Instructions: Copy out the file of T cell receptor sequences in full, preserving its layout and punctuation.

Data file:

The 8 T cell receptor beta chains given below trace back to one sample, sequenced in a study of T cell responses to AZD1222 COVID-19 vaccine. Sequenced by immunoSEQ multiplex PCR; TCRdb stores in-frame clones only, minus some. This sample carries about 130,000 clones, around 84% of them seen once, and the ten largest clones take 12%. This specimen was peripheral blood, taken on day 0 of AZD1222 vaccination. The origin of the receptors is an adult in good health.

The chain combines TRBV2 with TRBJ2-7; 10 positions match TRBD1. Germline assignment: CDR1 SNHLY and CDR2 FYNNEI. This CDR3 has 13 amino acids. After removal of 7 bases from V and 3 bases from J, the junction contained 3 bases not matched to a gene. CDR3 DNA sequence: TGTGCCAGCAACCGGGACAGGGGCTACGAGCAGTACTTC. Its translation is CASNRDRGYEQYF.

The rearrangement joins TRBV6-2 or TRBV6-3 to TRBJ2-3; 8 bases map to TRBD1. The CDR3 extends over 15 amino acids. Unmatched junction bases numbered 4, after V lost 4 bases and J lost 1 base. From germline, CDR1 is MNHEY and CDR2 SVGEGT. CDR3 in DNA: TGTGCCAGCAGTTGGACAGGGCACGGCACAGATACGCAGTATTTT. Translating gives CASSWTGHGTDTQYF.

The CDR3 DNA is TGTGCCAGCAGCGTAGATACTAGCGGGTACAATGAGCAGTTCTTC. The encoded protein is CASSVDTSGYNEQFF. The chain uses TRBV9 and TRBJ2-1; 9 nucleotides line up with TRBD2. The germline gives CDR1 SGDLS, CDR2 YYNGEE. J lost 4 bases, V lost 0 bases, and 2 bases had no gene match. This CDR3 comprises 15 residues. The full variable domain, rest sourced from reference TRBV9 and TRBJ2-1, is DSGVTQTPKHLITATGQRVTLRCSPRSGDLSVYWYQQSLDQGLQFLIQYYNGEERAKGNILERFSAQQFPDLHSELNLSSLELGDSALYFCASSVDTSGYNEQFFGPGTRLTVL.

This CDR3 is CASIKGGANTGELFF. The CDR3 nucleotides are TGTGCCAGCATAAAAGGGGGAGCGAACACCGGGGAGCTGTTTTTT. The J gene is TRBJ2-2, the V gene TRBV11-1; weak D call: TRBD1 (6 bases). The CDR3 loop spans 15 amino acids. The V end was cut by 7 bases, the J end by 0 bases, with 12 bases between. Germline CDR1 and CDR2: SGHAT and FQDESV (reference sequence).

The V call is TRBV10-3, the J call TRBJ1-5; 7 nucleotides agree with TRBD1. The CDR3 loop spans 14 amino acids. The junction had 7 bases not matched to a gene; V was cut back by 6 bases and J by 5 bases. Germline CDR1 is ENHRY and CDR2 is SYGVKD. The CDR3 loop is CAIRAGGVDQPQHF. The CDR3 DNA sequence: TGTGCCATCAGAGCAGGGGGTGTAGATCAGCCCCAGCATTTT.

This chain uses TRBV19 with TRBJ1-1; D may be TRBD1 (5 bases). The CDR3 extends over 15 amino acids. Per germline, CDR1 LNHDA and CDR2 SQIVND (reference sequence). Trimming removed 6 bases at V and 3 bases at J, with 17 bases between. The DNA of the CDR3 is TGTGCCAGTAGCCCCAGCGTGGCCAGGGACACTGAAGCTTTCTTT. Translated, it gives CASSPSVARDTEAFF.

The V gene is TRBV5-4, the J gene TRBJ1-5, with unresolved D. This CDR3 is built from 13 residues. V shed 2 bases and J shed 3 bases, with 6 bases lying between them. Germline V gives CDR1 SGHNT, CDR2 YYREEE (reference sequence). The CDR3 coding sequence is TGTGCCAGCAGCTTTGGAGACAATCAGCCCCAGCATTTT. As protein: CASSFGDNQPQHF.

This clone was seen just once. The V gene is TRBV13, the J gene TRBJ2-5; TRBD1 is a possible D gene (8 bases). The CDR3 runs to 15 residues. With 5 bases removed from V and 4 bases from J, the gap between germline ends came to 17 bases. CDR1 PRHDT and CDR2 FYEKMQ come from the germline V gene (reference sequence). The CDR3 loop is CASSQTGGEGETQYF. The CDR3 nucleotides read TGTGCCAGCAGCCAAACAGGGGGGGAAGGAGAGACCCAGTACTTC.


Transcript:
The 8 T cell receptor beta chains given below trace back to one sample, sequenced in a study of T cell responses to AZD1222 COVID-19 vaccine. Sequenced by immunoSEQ multiplex PCR; TCRdb stores in-frame clones only, minus some. This sample carries about 130,000 clones, around 84% of them seen once, and the ten largest clones take 12%. This specimen was peripheral blood, taken on day 0 of AZD1222 vaccination. The origin of the receptors is an adult in good health.

The chain combines TRBV2 with TRBJ2-7; 10 positions match TRBD1. Germline assignment: CDR1 SNHLY and CDR2 FYNNEI. This CDR3 has 13 amino acids. After removal of 7 bases from V and 3 bases from J, the junction contained 3 bases not matched to a gene. CDR3 DNA sequence: TGTGCCAGCAACCGGGACAGGGGCTACGAGCAGTACTTC. Its translation is CASNRDRGYEQYF.

The rearrangement joins TRBV6-2 or TRBV6-3 to TRBJ2-3; 8 bases map to TRBD1. The CDR3 extends over 15 amino acids. Unmatched junction bases numbered 4, after V lost 4 bases and J lost 1 base. From germline, CDR1 is MNHEY and CDR2 SVGEGT. CDR3 in DNA: TGTGCCAGCAGTTGGACAGGGCACGGCACAGATACGCAGTATTTT. Translating gives CASSWTGHGTDTQYF.

The CDR3 DNA is TGTGCCAGCAGCGTAGATACTAGCGGGTACAATGAGCAGTTCTTC. The encoded protein is CASSVDTSGYNEQFF. The chain uses TRBV9 and TRBJ2-1; 9 nucleotides line up with TRBD2. The germline gives CDR1 SGDLS, CDR2 YYNGEE. J lost 4 bases, V lost 0 bases, and 2 bases had no gene match. This CDR3 comprises 15 residues. The full variable domain, rest sourced from reference TRBV9 and TRBJ2-1, is DSGVTQTPKHLITATGQRVTLRCSPRSGDLSVYWYQQSLDQGLQFLIQYYNGEERAKGNILERFSAQQFPDLHSELNLSSLELGDSALYFCASSVDTSGYNEQFFGPGTRLTVL.

This CDR3 is CASIKGGANTGELFF. The CDR3 nucleotides are TGTGCCAGCATAAAAGGGGGAGCGAACACCGGGGAGCTGTTTTTT. The J gene is TRBJ2-2, the V gene TRBV11-1; weak D call: TRBD1 (6 bases). The CDR3 loop spans 15 amino acids. The V end was cut by 7 bases, the J end by 0 bases, with 12 bases between. Germline CDR1 and CDR2: SGHAT and FQDESV (reference sequence).

The V call is TRBV10-3, the J call TRBJ1-5; 7 nucleotides agree with TRBD1. The CDR3 loop spans 14 amino acids. The junction had 7 bases not matched to a gene; V was cut back by 6 bases and J by 5 bases. Germline CDR1 is ENHRY and CDR2 is SYGVKD. The CDR3 loop is CAIRAGGVDQPQHF. The CDR3 DNA sequence: TGTGCCATCAGAGCAGGGGGTGTAGATCAGCCCCAGCATTTT.

This chain uses TRBV19 with TRBJ1-1; D may be TRBD1 (5 bases). The CDR3 extends over 15 amino acids. Per germline, CDR1 LNHDA and CDR2 SQIVND (reference sequence). Trimming removed 6 bases at V and 3 bases at J, with 17 bases between. The DNA of the CDR3 is TGTGCCAGTAGCCCCAGCGTGGCCAGGGACACTGAAGCTTTCTTT. Translated, it gives CASSPSVARDTEAFF.

The V gene is TRBV5-4, the J gene TRBJ1-5, with unresolved D. This CDR3 is built from 13 residues. V shed 2 bases and J shed 3 bases, with 6 bases lying between them. Germline V gives CDR1 SGHNT, CDR2 YYREEE (reference sequence). The CDR3 coding sequence is TGTGCCAGCAGCTTTGGAGACAATCAGCCCCAGCATTTT. As protein: CASSFGDNQPQHF.

This clone was seen just once. The V gene is TRBV13, the J gene TRBJ2-5; TRBD1 is a possible D gene (8 bases). The CDR3 runs to 15 residues. With 5 bases removed from V and 4 bases from J, the gap between germline ends came to 17 bases. CDR1 PRHDT and CDR2 FYEKMQ come from the germline V gene (reference sequence). The CDR3 loop is CASSQTGGEGETQYF. The CDR3 nucleotides read TGTGCCAGCAGCCAAACAGGGGGGGAAGGAGAGACCCAGTACTTC.